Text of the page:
Blockchain and Lending industry

Financial industry has evolved over the years and is on the verge of paramount growth from Fintech revolution. Of which Lending vertical of the finance industry takes a lion share of this industry. However, the growth is not consistent across the countries. There are disparities in adoption which Blockchain can answer. One of the reasons of the disparity in lending is the whole infrastructure is centralized, making it difficult to scale. Blockchain, which is decentralized in nature, can help decide the level of centralization one wants to keep for their financial products.

Lending originated simply intending to connect borrowers who need money to the lenders who want to give away money for a profitable interest rate. Blockchain which is inherently P2P (peer to peer) is very much suitable for creating a lending marketplace where borrowers and lenders can connect. Making the whole process of lending right from the origination, fulfillment, settlement, and servicing, etc. much more efficient and trackable. Speaking of trackability, for which the traditional lending industry spends millions on specialized software, can also be done very cost-efficiently via blockchain because at its heart blockchain is just a bookkeeping system with timestamps.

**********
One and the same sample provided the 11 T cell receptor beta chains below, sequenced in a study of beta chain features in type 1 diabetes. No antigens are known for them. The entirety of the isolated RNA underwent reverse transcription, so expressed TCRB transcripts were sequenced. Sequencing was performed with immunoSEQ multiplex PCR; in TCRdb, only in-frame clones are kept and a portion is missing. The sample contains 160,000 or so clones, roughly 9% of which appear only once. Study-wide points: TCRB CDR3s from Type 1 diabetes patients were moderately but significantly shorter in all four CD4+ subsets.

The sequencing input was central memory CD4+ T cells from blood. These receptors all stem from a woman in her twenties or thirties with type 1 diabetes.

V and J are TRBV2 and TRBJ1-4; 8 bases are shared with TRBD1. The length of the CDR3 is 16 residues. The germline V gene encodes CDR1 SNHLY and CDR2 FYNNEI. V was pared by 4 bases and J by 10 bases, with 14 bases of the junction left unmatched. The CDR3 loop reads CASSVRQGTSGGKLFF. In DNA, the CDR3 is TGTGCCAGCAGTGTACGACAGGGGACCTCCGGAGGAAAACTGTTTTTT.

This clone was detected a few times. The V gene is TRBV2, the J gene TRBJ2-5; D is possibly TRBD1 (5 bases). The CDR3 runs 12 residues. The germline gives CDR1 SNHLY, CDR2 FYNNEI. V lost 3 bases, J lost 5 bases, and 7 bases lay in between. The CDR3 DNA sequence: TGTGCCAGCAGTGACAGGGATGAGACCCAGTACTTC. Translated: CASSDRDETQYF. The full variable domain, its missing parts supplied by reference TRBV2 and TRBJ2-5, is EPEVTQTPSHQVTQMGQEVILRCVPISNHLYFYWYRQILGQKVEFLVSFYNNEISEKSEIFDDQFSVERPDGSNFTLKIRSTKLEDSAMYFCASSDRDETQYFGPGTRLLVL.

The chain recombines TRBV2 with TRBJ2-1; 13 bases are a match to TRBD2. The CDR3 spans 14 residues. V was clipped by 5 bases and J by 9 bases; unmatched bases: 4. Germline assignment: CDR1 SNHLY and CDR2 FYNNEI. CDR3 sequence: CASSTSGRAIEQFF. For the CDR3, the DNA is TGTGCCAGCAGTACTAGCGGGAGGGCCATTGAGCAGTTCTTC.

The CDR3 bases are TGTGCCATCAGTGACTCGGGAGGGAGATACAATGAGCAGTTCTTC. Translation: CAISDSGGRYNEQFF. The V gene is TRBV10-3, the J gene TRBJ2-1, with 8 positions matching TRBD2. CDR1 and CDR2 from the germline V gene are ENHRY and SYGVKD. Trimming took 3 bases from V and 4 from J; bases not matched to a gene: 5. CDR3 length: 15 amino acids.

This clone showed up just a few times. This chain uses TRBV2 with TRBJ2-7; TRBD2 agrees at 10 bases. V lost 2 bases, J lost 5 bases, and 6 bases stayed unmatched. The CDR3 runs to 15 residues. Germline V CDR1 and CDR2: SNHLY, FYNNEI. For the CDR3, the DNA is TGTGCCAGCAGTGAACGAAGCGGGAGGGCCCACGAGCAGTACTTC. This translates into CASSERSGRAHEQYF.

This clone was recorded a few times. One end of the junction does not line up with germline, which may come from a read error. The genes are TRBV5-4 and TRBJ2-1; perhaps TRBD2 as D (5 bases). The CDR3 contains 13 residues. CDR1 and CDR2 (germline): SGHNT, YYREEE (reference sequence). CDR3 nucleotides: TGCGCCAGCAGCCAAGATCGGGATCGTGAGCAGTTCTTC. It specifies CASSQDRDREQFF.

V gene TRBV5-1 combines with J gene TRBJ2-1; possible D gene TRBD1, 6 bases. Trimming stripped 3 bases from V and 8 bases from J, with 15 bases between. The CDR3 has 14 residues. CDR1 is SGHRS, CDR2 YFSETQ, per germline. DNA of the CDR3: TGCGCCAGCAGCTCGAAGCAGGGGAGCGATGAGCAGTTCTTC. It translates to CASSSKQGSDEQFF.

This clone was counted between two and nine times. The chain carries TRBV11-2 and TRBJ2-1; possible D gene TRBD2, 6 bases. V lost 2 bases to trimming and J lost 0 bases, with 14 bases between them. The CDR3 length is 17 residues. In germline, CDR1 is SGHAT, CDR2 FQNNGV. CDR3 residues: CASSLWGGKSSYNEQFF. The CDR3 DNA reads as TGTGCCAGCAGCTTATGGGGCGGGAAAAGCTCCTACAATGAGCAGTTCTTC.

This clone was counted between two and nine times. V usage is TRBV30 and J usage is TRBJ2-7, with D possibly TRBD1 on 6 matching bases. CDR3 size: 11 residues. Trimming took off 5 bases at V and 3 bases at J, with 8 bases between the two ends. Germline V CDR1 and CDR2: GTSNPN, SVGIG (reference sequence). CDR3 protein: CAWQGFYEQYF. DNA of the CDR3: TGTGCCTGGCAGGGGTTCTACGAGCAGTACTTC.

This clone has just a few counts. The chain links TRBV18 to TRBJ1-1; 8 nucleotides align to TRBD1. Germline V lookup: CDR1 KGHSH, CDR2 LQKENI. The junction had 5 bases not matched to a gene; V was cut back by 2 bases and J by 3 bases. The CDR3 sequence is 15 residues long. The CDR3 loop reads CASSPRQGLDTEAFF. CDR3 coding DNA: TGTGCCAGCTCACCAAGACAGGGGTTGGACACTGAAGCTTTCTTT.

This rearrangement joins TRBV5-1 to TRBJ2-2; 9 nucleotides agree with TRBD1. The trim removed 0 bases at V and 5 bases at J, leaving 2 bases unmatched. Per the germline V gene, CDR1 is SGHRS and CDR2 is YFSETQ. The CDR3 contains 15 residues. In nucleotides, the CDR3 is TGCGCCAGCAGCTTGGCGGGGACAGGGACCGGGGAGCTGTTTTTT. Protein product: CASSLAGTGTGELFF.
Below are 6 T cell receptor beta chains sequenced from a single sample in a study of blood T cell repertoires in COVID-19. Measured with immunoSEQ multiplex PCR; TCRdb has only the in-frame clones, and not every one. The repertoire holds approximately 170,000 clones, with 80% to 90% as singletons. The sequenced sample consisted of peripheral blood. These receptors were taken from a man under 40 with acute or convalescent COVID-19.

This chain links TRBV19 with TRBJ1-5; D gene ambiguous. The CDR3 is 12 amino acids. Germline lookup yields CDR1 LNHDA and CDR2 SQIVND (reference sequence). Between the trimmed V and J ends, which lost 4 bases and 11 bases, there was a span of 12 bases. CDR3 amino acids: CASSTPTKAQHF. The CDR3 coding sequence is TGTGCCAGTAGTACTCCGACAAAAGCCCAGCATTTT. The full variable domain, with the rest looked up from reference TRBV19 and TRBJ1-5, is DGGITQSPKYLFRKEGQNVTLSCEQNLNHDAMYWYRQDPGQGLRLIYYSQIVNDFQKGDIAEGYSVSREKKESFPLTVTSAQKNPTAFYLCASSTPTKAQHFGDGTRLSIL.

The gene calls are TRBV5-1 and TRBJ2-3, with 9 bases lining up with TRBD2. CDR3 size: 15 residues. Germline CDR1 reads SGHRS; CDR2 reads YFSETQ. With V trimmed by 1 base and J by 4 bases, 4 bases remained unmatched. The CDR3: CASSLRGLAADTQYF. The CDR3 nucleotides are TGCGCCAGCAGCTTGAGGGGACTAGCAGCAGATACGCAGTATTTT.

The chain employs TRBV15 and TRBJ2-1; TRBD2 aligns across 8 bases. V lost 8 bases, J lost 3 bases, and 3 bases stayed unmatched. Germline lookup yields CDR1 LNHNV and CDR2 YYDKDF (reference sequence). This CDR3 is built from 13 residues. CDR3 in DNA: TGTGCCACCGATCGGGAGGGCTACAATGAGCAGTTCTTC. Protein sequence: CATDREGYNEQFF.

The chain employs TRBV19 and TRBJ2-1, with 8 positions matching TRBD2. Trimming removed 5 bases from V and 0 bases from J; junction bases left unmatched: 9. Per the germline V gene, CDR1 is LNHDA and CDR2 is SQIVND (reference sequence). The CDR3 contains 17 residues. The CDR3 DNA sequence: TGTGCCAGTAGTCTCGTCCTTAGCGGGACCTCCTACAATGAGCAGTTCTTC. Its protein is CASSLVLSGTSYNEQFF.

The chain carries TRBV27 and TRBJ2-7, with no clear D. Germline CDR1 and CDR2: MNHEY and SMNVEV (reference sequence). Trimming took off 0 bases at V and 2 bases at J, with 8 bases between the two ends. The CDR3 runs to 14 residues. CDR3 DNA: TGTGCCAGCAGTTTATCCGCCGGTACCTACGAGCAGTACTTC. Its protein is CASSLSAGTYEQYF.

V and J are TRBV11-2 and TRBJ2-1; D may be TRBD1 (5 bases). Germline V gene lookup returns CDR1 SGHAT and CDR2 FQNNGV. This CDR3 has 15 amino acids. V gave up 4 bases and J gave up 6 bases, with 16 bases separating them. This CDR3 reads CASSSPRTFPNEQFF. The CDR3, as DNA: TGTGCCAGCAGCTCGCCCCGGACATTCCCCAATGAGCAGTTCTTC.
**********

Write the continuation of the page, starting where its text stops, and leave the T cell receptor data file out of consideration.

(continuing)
Tokenization of assets like stocks, bonds, real estate, cryptocurrencies, or anything, can make them readily available for collateralization and tracking. Plus, with tokenization comes the benefit of public-key cryptography, which is an undisputed way to manage digital ownership. Blockchain is fuelling a new breed of crypto collateralized loans, where one can keep his/her cryptocurrencies as collateral and open a crypto credit line without much hassle, thereby having a crypto equity line of credit in place which much safer than the leveraged lending of traditional markets. Further, smart contracts can be used to automate a significant chunk of operations when disbursal conditions are met or when recovery needs to be done. This removes highly redundant work from the loan cycle, i.e., from loan origination to vetting, to underwriting, to funding, to recovery, making it very cheap.

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